Ecuador confirmed on Tuesday that a giant tortoise found in 2019 in the Galapagos Islands is a species considered extinct a century ago.

Geneticists from Yale university in the United States compared DNA from the female turtle found two years ago with a sample extracted from a male member of the species- Chelonoidis phantasticus- in 1906.

“ It was believed to have gone extinct more than 100  years ago!” Ecuadorean Environment Minister Gustavo Marique said in a statement on Tuesday.

“ We have reconfirmed its existence. The tortoise of the species Chelonoidis phantasticus was found in #Galapagos”, he said.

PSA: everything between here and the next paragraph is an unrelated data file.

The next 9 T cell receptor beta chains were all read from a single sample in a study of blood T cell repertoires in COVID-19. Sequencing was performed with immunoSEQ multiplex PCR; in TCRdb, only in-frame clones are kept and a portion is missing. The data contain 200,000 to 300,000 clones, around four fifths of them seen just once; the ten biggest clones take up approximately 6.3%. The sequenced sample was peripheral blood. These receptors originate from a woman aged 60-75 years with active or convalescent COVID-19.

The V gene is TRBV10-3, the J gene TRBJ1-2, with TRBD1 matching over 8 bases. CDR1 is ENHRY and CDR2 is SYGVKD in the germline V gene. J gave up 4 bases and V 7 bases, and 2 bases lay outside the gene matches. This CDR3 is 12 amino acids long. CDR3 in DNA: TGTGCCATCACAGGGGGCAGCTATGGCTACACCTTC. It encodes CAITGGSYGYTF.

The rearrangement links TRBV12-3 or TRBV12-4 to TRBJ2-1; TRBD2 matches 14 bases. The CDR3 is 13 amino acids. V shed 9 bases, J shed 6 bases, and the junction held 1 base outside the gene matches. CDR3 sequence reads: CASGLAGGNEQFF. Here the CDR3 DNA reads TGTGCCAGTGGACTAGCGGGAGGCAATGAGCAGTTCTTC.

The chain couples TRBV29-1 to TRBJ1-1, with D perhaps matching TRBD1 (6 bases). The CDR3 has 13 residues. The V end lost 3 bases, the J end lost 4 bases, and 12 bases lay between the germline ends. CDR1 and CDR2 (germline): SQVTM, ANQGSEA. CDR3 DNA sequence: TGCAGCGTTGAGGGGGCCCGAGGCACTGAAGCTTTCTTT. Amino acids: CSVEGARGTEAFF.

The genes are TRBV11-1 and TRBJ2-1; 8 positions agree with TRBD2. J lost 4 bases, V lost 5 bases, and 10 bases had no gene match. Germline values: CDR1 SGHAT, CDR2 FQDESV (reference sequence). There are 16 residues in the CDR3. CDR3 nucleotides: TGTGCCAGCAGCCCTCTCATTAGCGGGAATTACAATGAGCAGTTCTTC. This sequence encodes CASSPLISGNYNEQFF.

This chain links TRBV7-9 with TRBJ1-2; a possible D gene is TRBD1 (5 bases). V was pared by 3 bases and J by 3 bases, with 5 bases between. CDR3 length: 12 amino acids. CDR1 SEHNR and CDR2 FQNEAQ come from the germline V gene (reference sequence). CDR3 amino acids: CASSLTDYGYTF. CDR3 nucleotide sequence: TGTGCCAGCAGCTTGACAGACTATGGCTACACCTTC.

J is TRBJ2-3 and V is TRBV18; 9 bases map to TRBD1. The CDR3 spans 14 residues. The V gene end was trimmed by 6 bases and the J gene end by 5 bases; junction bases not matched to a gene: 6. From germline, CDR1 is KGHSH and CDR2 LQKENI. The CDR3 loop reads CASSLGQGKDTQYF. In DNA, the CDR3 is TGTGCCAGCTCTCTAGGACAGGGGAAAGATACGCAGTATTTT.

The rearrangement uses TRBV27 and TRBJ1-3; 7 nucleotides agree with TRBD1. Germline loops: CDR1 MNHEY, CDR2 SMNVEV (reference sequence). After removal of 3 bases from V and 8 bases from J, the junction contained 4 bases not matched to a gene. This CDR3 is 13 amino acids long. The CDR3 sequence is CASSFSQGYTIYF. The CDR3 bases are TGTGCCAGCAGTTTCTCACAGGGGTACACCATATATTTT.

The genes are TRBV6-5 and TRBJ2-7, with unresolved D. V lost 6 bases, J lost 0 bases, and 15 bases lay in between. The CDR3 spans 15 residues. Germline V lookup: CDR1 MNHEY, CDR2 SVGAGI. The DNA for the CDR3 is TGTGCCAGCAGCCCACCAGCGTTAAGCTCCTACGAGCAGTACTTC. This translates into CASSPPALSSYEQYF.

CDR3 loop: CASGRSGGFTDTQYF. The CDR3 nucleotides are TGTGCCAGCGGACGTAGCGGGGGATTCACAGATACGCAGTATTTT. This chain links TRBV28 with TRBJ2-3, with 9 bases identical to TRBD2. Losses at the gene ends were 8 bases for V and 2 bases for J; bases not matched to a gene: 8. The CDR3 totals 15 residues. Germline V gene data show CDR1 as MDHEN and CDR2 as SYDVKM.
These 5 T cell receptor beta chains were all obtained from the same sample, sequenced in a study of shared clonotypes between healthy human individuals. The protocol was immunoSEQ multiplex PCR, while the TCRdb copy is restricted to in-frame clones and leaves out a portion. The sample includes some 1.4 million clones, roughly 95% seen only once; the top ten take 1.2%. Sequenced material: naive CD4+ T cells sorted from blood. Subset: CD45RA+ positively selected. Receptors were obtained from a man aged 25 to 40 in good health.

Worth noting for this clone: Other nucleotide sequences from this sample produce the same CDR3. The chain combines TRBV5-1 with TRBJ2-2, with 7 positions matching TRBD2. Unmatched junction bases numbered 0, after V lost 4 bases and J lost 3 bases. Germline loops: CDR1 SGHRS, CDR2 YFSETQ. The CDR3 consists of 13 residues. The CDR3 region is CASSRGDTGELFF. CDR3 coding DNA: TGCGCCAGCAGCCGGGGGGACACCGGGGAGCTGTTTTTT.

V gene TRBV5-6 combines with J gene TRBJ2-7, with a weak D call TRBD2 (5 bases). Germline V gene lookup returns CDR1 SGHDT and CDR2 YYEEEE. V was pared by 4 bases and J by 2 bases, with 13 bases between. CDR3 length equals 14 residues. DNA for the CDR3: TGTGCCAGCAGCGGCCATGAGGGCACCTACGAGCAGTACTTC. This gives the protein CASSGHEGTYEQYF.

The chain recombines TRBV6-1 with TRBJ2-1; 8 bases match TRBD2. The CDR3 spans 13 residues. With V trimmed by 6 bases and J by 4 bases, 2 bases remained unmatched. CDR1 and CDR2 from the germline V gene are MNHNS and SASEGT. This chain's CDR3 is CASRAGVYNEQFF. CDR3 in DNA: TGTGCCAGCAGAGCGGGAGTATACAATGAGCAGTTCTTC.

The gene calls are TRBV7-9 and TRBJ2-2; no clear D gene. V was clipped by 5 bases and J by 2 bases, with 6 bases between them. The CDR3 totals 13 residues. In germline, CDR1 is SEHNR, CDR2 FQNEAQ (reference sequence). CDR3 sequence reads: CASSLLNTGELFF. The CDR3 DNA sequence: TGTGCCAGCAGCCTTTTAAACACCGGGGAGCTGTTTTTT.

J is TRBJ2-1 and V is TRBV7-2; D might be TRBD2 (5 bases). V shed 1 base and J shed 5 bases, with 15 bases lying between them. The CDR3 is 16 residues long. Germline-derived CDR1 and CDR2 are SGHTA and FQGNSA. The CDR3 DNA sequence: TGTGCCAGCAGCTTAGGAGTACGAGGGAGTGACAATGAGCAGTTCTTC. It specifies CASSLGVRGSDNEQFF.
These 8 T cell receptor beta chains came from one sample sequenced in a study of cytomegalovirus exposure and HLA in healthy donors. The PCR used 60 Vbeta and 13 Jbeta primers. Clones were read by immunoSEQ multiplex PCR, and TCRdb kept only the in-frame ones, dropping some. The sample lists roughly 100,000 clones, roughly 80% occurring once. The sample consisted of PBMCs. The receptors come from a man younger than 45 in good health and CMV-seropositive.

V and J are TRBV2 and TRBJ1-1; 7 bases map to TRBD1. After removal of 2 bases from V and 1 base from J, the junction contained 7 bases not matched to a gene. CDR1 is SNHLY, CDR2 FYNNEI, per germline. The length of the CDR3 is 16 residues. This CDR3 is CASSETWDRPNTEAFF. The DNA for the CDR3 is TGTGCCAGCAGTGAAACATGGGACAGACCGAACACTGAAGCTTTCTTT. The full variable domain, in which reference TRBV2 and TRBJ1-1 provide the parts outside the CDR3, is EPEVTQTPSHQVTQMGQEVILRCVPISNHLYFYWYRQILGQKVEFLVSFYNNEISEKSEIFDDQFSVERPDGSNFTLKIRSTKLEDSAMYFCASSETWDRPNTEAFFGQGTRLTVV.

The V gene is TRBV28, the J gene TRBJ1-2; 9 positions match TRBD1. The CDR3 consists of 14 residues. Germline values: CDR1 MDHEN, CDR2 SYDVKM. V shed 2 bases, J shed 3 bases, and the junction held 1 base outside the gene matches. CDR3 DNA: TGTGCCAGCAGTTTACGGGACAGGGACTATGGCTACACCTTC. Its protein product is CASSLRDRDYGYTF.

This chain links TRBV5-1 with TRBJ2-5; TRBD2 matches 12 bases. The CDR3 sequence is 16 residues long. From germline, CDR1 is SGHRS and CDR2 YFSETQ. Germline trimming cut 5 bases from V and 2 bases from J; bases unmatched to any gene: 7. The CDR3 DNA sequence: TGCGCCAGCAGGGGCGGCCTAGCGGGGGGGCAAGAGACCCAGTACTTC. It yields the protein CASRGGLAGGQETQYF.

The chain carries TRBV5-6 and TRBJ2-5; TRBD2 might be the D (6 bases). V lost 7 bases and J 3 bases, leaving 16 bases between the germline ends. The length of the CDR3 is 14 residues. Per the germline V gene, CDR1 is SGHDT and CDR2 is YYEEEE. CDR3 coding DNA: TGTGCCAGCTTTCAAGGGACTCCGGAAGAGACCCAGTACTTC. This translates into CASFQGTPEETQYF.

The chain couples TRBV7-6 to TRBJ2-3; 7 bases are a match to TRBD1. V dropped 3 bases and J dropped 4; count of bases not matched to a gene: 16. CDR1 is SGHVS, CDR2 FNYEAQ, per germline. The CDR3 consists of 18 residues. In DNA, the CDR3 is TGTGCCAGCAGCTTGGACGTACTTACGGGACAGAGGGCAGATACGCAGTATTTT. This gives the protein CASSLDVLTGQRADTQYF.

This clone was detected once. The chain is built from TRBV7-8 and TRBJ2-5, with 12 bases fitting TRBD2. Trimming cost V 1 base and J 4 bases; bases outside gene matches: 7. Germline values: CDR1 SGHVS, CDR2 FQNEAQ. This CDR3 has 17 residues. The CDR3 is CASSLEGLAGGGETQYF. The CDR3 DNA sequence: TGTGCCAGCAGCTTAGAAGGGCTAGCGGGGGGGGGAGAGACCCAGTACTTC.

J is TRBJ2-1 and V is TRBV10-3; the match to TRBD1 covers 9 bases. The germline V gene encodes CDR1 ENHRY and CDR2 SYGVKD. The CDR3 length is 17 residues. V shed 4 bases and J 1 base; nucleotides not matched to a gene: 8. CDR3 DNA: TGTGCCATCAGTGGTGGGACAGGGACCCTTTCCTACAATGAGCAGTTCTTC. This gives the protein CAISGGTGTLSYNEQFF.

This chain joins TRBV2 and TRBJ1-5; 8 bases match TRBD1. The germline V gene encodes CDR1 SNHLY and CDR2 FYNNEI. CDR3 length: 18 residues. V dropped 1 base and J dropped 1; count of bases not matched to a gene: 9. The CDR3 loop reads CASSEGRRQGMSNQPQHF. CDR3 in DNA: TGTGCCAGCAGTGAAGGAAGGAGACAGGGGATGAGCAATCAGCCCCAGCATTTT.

Lonesome George, a member of the species Chelonoidis abingdonii, died in 2012 without offspring after it did not mate while in captivity with females of related subspecies.

The male tortoise became an emblem of the Galapagos, an archipelago located 1,000 km (600 miles) off the coast of Ecuador and which takes its name from the gigantic turtles.

“The discovery undoubtedly renews our hope for the recovery of this species, in order to avoid a fate similar to that of Lonesome George,” Danny Rueda director of Galapagos National Park, said in a statement following Tuesday’s announcement.

One thought on “A turtle considered extinct 100 years ago in Galapagos is still in existence says Ecuador”
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